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BioMed Research International
Volume 2016, Article ID 7217586, 8 pages
Research Article

Prevalence of Diabetic Foot Disease in Patients with Diabetes Mellitus under Renal Replacement Therapy in Lleida, Spain

1Department of Endocrinology & Nutrition, University Hospital Arnau de Vilanova and Santa Maria, Alcalde Rovira Roure 80, 25198 Lleida, Spain
2Department of Nephrology, University Hospital Arnau de Vilanova and Santa Maria, Alcalde Rovira Roure 80, 25198 Lleida, Spain
3Biostatistics and Epidemiology Unit, Biomedical Research Institute of Lleida, Alcalde Rovira Roure 80, 25198 Lleida, Spain
4Department of Mathematics, Autonomous University of Barcelona, 08193 Bellaterra, Spain
5DAP-Cat Group, Unitat de Suport a la Recerca Barcelona Ciutat, Institut Universitari d’Investigació en Atenció Primària Jordi Gol (IDIAP Jordi Gol), Sardenya 375, 08006 Barcelona, Spain
6CIBER of Diabetes and Associated Metabolic Diseases (CIBERDEM), Instituto de Salud Carlos III (ISCIII), Monforte de Lemos 3-5, 28029 Madrid, Spain
7Primary Health Care Center Raval Sud, Gerència d’Àmbit d’Atenció Primària Barcelona Ciutat, Institut Català de la Salut, Avinguda Drassanes 17-21, 08001 Barcelona, Spain
8Department of Endocrinology & Nutrition, Health Sciences Research Institute and Autonomous University of Barcelona, University Hospital Germans Trias i Pujol, Carretera Canyet, S/N, 08916 Badalona, Spain

Received 1 February 2016; Revised 30 March 2016; Accepted 31 March 2016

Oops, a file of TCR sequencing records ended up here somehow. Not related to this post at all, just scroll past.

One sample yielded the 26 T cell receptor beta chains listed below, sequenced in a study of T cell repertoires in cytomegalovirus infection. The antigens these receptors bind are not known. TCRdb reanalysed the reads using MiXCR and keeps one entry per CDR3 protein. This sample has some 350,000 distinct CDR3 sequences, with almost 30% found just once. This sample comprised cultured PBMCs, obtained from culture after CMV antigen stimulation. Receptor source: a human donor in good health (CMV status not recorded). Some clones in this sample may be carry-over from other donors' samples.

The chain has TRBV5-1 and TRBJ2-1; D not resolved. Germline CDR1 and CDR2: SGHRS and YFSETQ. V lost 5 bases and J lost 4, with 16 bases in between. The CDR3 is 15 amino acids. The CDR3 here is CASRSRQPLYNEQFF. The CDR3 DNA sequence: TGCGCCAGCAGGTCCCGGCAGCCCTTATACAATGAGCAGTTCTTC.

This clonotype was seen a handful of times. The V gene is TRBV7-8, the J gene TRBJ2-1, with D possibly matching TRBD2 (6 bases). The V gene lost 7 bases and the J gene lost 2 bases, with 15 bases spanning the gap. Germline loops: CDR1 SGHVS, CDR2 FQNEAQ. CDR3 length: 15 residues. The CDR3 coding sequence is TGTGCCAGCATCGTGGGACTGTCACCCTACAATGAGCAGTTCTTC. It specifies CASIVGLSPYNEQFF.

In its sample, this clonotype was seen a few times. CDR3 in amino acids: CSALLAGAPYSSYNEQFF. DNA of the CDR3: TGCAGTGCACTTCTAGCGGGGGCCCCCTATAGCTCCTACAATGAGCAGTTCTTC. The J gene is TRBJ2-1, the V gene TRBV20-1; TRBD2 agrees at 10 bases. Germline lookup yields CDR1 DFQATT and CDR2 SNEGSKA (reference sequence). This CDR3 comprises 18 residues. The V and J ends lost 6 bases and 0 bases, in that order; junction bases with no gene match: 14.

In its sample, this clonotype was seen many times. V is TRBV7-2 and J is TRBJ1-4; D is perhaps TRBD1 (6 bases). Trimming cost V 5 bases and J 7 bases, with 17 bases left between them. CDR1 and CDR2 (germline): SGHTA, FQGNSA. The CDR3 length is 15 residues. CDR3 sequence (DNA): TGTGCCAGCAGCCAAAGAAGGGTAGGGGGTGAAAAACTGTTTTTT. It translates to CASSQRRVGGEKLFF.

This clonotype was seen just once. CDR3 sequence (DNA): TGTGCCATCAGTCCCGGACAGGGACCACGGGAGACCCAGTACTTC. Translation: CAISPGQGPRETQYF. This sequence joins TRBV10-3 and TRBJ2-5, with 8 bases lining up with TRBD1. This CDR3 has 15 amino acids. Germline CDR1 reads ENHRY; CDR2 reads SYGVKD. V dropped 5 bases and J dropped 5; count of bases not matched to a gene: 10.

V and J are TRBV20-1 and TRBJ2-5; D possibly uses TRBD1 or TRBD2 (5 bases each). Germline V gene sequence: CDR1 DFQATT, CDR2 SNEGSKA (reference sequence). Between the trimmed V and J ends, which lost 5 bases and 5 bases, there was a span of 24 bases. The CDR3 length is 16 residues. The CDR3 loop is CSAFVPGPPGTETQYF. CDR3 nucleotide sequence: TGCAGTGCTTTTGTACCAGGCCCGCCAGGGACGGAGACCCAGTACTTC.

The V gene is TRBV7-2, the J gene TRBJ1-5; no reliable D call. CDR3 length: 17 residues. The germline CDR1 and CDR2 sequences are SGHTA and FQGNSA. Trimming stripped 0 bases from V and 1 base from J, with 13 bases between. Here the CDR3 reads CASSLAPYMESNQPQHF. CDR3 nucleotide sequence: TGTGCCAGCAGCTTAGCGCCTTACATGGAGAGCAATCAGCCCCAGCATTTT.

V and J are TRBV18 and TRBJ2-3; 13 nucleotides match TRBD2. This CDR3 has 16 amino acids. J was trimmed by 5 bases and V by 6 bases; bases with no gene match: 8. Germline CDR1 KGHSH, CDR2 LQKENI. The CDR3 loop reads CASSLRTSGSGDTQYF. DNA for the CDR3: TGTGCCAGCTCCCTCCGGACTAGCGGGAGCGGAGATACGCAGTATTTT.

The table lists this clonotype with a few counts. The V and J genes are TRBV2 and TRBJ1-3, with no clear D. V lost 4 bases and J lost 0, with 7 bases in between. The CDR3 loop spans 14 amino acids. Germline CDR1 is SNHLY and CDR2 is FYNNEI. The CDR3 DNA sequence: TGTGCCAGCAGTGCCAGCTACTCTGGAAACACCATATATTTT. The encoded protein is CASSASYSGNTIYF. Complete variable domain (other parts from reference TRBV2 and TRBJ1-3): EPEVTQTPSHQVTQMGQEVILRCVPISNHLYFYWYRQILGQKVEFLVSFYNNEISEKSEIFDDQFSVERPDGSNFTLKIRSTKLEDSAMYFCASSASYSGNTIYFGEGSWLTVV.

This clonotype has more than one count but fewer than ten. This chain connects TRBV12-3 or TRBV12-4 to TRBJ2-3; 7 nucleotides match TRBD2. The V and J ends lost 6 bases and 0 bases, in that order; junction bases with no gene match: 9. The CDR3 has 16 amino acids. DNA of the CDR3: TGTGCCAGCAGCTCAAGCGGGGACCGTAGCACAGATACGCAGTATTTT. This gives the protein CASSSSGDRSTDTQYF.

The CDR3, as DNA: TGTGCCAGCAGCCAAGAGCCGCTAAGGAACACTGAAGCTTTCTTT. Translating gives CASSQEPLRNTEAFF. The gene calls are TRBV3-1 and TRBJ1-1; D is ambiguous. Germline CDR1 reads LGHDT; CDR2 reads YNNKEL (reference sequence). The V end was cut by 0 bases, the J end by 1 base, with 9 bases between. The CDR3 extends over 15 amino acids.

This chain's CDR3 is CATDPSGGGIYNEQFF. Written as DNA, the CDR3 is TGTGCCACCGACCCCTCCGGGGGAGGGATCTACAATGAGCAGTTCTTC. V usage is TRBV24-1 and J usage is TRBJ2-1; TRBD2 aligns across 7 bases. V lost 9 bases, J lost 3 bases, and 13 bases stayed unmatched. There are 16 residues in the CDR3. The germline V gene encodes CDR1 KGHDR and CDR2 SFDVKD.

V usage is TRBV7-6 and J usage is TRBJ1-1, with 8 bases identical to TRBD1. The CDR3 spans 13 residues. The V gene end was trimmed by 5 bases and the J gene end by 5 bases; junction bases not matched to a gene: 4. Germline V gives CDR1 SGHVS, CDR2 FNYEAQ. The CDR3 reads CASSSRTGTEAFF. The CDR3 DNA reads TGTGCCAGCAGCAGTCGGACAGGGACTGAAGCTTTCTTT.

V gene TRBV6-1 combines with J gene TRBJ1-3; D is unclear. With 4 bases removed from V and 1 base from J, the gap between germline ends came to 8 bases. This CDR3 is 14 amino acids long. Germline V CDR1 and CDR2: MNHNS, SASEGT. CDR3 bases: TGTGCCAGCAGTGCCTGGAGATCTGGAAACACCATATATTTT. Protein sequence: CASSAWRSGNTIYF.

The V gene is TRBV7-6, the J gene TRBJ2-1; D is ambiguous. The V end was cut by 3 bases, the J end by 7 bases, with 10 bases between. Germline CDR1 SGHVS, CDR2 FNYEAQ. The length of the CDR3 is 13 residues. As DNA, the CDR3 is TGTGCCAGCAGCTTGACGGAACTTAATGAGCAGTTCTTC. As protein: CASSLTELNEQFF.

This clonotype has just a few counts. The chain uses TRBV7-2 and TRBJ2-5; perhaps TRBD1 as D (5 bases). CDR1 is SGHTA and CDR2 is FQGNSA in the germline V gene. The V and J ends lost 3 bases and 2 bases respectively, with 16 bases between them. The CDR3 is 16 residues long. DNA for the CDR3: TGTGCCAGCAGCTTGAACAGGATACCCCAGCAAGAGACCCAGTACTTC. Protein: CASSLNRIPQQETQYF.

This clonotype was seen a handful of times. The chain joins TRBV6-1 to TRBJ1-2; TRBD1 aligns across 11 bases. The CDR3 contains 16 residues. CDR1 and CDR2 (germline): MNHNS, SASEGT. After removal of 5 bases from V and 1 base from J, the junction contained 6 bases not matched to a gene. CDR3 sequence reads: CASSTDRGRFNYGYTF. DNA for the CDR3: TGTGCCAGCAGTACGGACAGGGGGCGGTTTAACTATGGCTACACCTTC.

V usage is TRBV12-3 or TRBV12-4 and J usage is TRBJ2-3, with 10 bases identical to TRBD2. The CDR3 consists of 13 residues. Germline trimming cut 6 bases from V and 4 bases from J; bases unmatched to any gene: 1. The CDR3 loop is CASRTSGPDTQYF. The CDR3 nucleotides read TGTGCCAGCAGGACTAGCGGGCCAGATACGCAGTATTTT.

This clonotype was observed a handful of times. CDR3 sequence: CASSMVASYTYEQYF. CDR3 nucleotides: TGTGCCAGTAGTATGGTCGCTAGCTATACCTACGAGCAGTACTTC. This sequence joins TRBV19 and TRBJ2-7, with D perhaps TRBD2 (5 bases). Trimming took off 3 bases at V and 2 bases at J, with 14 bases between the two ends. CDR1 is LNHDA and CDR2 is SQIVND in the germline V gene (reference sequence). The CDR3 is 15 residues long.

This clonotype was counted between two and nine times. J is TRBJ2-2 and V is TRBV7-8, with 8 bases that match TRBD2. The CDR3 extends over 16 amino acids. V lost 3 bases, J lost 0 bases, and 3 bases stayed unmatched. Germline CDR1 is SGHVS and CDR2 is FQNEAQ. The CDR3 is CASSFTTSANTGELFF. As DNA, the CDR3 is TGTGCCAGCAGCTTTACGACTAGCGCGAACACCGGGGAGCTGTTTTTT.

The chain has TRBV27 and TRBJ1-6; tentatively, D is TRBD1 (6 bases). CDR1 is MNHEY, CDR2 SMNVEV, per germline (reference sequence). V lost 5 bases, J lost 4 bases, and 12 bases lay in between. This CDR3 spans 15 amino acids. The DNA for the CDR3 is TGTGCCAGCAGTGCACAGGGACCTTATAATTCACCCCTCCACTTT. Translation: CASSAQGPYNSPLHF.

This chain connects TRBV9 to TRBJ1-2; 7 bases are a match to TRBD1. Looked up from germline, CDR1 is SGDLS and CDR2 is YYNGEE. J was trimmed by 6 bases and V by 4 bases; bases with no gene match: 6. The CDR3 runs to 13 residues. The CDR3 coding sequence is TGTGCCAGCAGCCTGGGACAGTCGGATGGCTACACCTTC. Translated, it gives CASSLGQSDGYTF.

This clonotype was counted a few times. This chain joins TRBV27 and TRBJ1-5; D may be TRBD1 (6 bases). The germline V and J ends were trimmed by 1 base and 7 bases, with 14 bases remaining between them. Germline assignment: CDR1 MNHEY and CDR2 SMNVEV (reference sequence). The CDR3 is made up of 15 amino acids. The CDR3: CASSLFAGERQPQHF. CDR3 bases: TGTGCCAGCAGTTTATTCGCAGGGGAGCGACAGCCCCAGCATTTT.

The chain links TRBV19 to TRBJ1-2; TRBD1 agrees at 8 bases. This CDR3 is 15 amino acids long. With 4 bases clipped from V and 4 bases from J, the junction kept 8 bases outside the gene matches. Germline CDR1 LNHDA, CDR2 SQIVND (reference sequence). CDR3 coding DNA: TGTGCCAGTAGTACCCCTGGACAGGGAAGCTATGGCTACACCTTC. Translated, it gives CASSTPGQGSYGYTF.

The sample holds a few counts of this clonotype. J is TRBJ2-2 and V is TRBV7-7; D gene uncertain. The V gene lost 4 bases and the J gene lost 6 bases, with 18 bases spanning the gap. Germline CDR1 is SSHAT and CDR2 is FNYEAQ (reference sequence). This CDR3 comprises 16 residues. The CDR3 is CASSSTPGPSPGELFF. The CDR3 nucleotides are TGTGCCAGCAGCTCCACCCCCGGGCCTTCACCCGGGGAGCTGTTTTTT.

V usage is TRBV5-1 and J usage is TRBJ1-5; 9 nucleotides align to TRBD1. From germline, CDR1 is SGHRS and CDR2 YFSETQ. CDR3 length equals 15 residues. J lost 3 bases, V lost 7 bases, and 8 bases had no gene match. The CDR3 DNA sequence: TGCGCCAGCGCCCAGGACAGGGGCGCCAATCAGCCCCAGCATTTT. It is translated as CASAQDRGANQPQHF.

Academic Editor: Thomas S. Roukis

Copyright © 2016 Montserrat Dòria et al. This is an open access article distributed under the Creative Commons Attribution License, which permits unrestricted use, distribution, and reproduction in any medium, provided the original work is properly cited.


Aim. To assess the prevalence of diabetic foot and other associated conditions in patients with diabetes mellitus under renal replacement in the region of Lleida, Spain. Methods. This was an observational, cross-sectional study of 92 dialysis-treated diabetic patients. Besides a podiatric examination, we explored the presence of cardiovascular risk factors, late diabetes complications, including peripheral neuropathy, atherosclerotic disease, and peripheral artery disease. We assessed risk factors for foot ulceration and amputation by logistic regression. Results. Prevalent diabetic foot was found in 17.4% of patients, foot deformities were found in 54.3%, previous ulcer was found in 19.6%, and amputations were found in 16.3%; and 87% of them had some risk of suffering diabetic foot in the future. We observed a high prevalence of patients with peripheral neuropathy and peripheral artery disease (89.1% and 64.2%, resp.). Multivariable analysis identified diabetic retinopathy and advanced atherosclerotic disease (stenosing carotid plaques) as independent risk factors for foot ulceration ( and , resp.) and diabetic retinopathy also as an independent risk factor for lower-limb amputations (). Moreover, there was a temporal association between the initiation of dialysis and the incidence of amputations. Conclusion. Diabetic patients receiving dialysis therapy are at high risk of foot complications and should receive appropriate and intensive foot care.

1. Introduction